[VIRTUAL] Writing Your Community’s History: A Workshop with Fatima Shaik
Historical resources for writing about a community are endless. For example, they exist in material culture—cloth, food, language, and song, and in traditions. A writer can take these touchstones and go into archives to build a context in which to frame an article and fiction or non-fiction book by using newspapers, genealogy sites, and primary documents in addition to interviewing.
This workshop explores these universal writing basics through the lens of ethnicity. There are millions of good stories in communities that never leave the kitchen table, even when writers are actually “in residence” for most of their lives. Writers may be stymied by a lack of knowledge—a single vein which is mined over and over. Or they have problems organizing information. The difficulties are compounded by a perceived lack of history, an idea held by either the writer or the culture, sometimes both.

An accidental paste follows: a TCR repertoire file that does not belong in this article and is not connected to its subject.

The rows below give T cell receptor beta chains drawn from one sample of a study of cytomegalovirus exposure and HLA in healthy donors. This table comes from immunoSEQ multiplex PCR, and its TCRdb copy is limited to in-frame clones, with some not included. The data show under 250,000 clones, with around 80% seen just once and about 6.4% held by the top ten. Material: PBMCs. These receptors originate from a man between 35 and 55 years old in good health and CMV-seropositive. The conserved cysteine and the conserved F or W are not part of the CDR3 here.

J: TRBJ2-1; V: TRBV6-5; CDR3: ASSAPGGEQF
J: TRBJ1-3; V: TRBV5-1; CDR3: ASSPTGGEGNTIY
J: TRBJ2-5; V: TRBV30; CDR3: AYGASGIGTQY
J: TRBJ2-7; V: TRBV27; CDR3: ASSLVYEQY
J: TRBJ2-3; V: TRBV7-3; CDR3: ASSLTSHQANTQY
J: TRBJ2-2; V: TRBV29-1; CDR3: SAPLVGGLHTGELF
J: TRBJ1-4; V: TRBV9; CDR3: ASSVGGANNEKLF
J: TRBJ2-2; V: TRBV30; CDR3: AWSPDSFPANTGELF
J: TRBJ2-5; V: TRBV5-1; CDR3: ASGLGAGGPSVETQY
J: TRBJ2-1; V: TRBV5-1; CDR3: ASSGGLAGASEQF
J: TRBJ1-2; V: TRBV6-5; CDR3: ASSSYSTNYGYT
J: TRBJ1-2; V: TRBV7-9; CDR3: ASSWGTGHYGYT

The story of Black people (or people of color) in the United States does not need to be mired in loss but can achieve a common humanity which addresses universal themes. Even distinct families or communities have common experiences with others. And storytelling is an effort to make others understand something that we know. The workshop will also serve activists who may not consider themselves writers but are always called upon to tell their story or the story of their organization.
Presented by the Austin Public Library Foundation in partnership with the PEN America Austin chapter.
Fatima Shaik is the author of Economy Hall: The Hidden History of a Free Black Community, a book “so inviting that the true depth of its scholarship is revealed only in its bibliography, which lists dozens of archival and other sources,” writes The New York Times.